In English, many things are named after a particular country – but have you ever wondered what those things are called in those countries?
- The sails were red silk, the prows were adorned with carved animal heads and painted dragon eyes.
- Each boat is over l00 ft long, with arched snake-like prows, vividly decorated; crews of over 100 men row in perfect unison to age-old chants, cheered on by delirious crowds, all part of an unforgettable drama.
- A graceful and brightly painted barge with a swan's head carved on its prow sped across Lake Tallian towards Tellui the next morning.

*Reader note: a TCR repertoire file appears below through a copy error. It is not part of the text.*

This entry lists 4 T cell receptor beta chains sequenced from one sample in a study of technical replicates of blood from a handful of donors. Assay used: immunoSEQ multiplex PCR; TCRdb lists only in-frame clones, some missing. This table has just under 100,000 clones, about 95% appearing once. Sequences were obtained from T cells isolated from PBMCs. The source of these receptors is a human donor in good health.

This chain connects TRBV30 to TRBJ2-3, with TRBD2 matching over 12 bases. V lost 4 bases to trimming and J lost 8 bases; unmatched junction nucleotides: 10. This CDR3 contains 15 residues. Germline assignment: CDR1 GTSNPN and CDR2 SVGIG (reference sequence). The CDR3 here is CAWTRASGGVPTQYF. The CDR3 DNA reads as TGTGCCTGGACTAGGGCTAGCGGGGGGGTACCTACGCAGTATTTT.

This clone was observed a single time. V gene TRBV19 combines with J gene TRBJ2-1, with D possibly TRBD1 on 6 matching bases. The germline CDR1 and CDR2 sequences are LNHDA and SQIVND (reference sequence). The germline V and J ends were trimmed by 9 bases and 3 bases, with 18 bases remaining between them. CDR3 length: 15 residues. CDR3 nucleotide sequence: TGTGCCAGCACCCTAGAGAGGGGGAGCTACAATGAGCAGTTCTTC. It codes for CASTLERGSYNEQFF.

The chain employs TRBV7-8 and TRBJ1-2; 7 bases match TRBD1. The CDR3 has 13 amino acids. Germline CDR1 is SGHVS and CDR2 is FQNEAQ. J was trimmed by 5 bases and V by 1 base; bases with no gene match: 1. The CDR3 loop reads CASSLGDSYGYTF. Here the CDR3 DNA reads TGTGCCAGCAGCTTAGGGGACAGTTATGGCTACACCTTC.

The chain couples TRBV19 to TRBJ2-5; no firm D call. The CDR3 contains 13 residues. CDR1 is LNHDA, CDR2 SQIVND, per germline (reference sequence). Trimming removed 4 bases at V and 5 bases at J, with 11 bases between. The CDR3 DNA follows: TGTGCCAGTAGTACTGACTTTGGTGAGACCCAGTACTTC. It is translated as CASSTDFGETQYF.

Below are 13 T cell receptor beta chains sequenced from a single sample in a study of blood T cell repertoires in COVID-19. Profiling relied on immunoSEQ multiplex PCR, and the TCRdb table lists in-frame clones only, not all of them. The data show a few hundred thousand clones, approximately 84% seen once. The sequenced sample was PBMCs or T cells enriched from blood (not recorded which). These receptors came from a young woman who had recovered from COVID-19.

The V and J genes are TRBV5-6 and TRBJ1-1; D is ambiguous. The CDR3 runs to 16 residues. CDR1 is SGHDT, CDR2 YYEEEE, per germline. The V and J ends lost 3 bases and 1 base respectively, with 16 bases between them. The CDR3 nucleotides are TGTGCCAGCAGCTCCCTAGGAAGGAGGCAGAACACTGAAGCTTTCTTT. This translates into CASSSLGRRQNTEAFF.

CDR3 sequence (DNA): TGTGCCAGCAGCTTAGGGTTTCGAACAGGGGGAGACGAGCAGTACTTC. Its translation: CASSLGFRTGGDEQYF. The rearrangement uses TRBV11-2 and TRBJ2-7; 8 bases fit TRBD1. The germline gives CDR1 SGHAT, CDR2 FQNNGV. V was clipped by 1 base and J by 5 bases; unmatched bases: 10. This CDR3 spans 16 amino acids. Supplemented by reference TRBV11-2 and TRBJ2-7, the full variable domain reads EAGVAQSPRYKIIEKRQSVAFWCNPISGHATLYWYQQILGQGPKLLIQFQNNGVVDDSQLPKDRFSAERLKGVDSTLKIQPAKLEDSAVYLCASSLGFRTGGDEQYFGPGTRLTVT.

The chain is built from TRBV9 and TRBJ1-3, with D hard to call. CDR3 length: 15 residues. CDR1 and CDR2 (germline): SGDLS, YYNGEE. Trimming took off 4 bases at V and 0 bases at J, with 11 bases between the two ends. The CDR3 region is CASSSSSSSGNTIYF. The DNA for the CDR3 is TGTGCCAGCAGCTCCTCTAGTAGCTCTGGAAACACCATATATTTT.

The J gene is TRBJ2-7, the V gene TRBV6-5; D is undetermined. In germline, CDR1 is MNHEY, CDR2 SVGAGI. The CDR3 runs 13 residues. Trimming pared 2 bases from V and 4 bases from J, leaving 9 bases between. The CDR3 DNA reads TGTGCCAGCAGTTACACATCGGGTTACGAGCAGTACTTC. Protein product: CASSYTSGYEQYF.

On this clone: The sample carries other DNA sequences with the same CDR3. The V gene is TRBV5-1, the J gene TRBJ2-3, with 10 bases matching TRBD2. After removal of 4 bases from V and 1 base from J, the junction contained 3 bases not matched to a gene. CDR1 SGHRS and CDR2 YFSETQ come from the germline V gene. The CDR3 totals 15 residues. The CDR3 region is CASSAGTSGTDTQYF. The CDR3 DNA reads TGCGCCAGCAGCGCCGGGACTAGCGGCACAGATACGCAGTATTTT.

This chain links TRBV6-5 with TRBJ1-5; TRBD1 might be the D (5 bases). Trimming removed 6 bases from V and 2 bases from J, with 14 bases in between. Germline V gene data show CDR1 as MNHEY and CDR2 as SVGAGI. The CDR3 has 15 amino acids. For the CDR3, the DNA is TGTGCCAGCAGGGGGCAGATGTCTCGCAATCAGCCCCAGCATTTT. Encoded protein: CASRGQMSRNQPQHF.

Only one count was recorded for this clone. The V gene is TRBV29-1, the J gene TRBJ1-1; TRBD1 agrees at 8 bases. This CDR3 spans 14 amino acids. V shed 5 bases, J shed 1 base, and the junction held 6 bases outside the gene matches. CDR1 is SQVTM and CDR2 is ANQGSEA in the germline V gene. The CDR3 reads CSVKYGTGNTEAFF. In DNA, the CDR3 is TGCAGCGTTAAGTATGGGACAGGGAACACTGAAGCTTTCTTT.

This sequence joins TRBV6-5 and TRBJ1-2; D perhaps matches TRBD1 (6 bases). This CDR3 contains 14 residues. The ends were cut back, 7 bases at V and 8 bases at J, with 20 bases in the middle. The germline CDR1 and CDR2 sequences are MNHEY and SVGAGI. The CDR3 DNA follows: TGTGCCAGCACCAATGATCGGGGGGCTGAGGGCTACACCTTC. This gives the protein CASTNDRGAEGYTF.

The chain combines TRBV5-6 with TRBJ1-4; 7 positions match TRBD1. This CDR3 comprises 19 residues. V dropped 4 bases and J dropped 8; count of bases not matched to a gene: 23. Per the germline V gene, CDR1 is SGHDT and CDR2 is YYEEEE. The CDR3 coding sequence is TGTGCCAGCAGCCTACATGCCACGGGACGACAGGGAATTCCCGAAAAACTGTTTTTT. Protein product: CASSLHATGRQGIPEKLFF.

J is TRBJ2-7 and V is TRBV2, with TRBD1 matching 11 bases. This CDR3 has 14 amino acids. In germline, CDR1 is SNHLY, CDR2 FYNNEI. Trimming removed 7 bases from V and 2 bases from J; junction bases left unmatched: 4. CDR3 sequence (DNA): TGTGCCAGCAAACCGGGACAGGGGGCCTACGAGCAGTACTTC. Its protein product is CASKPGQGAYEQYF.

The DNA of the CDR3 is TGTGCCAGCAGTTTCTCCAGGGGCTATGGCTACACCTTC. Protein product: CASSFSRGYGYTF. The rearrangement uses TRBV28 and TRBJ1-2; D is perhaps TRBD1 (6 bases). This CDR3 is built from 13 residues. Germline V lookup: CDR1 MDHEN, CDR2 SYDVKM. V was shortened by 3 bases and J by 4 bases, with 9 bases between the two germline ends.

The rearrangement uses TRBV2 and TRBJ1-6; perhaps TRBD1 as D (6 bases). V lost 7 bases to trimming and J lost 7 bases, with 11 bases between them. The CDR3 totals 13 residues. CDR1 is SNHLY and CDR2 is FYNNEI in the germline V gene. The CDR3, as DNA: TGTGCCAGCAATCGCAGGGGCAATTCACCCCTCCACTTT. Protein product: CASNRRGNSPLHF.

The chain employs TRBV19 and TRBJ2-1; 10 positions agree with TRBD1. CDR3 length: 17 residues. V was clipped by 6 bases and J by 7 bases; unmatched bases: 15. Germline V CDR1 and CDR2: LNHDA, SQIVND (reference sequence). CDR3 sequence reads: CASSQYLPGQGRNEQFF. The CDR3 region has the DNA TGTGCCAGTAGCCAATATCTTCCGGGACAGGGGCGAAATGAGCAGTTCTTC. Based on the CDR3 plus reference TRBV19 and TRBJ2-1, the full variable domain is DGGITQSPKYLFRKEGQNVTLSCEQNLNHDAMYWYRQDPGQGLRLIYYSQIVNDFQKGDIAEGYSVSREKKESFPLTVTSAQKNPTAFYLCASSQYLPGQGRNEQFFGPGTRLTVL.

- The menu says the property dates back to the 15th century and once belonged to a sea captain, hence the prow from a ship that surmounts the entrance door.
- Finally a sacred symbol is painted on the prow; a common one is eyes that search unceasingly for prey.
- At night, as you dine by oil lamp on kingfish, pilau rice and tropical fruits, the fishing boats set forth once more like Viking ships, their prows cutting through the waves and paddles fighting with the swell.
English has borrowed many of the following foreign expressions of parting, so you’ve probably encountered some of these ways to say goodbye in other languages.
Many words formed by the addition of the suffix –ster are now obsolete - which ones are due a resurgence?
As their breed names often attest, dogs are a truly international bunch. Let’s take a look at 12 different dog breed names and their backstories.